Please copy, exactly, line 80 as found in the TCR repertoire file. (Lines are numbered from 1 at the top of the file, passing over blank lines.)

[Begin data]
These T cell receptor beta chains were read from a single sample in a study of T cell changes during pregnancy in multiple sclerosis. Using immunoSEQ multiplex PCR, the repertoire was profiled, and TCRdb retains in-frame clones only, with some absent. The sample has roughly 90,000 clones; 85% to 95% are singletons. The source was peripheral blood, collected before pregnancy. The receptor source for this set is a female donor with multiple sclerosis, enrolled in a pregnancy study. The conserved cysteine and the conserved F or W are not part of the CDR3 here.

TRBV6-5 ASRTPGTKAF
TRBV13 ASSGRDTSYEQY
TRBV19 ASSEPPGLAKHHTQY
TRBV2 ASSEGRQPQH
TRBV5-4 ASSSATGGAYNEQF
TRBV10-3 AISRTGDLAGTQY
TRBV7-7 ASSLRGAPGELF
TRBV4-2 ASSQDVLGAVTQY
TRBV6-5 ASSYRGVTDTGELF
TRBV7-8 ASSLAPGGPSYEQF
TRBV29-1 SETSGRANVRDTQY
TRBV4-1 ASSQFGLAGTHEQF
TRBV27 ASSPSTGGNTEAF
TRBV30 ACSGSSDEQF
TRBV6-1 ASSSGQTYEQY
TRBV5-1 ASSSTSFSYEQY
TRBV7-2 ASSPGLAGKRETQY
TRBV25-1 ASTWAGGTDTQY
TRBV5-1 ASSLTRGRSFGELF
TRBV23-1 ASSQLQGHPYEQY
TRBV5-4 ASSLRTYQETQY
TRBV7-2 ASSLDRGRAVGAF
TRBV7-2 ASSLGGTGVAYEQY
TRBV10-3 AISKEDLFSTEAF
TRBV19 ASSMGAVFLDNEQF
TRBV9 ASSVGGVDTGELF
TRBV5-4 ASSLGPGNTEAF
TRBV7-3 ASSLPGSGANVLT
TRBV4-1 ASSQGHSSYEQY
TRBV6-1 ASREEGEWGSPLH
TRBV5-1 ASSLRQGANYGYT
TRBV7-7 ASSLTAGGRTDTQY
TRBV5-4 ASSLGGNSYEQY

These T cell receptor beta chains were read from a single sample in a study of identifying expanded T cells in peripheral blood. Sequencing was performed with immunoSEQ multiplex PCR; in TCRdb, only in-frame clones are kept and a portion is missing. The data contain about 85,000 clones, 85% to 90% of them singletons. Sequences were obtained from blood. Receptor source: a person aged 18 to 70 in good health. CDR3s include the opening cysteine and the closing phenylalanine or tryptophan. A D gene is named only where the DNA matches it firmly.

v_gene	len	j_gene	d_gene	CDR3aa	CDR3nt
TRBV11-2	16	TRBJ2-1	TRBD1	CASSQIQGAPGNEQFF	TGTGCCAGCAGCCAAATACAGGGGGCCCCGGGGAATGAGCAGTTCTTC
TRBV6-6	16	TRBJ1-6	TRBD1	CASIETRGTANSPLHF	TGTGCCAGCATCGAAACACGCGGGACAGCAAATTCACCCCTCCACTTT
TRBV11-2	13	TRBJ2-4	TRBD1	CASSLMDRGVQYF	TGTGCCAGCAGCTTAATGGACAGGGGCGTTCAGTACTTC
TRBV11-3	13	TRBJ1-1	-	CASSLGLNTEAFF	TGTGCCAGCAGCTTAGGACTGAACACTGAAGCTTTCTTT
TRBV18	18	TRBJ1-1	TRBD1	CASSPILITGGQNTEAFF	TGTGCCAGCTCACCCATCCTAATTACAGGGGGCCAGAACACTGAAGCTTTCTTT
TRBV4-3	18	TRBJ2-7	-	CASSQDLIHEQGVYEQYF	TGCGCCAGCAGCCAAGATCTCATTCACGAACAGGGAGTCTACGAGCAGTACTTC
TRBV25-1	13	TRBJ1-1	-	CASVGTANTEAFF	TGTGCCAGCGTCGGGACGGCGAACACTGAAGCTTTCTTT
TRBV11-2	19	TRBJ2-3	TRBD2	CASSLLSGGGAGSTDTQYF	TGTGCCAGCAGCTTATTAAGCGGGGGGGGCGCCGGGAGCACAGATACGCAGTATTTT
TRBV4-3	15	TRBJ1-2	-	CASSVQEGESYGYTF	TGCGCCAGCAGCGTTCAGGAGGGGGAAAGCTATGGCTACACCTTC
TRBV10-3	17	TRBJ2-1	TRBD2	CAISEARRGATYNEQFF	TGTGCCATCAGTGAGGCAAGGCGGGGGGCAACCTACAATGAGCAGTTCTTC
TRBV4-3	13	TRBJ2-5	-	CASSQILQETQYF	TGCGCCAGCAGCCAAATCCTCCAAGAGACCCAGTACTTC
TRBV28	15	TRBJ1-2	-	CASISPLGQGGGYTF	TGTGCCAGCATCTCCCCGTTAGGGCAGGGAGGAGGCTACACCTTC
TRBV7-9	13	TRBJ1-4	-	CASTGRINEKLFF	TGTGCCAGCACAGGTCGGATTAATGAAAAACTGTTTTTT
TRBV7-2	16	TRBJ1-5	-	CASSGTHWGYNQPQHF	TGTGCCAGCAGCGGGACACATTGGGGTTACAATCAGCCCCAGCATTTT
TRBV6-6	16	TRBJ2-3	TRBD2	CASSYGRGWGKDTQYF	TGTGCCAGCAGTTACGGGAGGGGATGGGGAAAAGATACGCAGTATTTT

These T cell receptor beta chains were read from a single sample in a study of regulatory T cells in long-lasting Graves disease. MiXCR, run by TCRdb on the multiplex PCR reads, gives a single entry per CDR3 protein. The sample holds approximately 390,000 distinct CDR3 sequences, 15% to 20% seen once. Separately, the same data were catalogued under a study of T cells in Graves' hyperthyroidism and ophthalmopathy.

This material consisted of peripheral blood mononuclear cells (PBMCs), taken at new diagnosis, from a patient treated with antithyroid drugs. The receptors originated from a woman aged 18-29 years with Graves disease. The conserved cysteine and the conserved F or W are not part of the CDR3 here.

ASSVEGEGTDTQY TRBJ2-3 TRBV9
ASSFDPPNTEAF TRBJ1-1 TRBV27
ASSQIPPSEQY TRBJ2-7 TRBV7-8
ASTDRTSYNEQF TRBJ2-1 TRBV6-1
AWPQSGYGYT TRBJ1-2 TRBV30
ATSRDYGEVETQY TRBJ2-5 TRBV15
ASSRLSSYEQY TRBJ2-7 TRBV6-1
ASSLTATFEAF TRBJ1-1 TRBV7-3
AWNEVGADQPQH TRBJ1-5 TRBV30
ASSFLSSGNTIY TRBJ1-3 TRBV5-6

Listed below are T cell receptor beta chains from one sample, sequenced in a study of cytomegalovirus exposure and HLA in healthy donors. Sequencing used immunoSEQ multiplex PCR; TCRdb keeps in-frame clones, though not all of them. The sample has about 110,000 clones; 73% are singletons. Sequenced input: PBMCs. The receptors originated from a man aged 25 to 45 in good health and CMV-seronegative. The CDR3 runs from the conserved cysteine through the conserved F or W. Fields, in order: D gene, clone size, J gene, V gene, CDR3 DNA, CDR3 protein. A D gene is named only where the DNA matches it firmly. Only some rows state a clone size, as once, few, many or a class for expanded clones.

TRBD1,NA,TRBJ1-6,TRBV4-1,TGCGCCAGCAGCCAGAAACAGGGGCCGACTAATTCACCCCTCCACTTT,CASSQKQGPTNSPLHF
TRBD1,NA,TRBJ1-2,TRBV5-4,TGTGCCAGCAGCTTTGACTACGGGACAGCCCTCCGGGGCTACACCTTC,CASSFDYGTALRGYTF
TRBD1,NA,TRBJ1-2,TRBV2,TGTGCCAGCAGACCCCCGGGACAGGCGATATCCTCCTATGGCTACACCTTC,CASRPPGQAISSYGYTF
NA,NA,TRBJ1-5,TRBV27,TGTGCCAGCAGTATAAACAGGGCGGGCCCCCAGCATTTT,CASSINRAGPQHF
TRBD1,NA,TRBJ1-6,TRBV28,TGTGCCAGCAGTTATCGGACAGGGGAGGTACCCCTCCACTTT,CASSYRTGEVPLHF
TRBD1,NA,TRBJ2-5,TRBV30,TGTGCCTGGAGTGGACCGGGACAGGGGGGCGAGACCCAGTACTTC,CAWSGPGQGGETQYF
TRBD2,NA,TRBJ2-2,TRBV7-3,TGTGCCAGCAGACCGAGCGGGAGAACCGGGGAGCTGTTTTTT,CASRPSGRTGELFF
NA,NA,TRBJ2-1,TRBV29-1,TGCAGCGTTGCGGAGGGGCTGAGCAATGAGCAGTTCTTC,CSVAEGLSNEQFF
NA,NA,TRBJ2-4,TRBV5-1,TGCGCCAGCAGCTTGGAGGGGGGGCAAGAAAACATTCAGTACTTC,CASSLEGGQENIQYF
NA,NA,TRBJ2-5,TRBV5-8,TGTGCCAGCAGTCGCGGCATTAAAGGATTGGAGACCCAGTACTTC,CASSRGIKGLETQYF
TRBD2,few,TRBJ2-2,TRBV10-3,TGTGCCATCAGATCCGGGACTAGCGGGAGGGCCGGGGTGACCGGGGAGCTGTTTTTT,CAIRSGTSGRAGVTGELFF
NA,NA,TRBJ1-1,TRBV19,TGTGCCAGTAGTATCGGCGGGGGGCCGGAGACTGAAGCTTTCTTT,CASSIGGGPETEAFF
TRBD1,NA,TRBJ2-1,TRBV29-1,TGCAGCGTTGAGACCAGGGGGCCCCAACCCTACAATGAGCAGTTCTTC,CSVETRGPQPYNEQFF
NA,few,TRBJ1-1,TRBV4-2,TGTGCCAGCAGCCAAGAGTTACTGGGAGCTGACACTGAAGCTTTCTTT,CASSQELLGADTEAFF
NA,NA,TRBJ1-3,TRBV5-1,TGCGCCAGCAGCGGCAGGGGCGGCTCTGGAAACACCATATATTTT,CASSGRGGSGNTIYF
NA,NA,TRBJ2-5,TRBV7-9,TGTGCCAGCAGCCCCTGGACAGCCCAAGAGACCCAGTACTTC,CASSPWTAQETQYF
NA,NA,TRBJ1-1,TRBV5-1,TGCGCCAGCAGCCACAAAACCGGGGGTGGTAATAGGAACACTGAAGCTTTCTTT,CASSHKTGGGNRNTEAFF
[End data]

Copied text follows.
NA,NA,TRBJ2-5,TRBV7-9,TGTGCCAGCAGCCCCTGGACAGCCCAAGAGACCCAGTACTTC,CASSPWTAQETQYF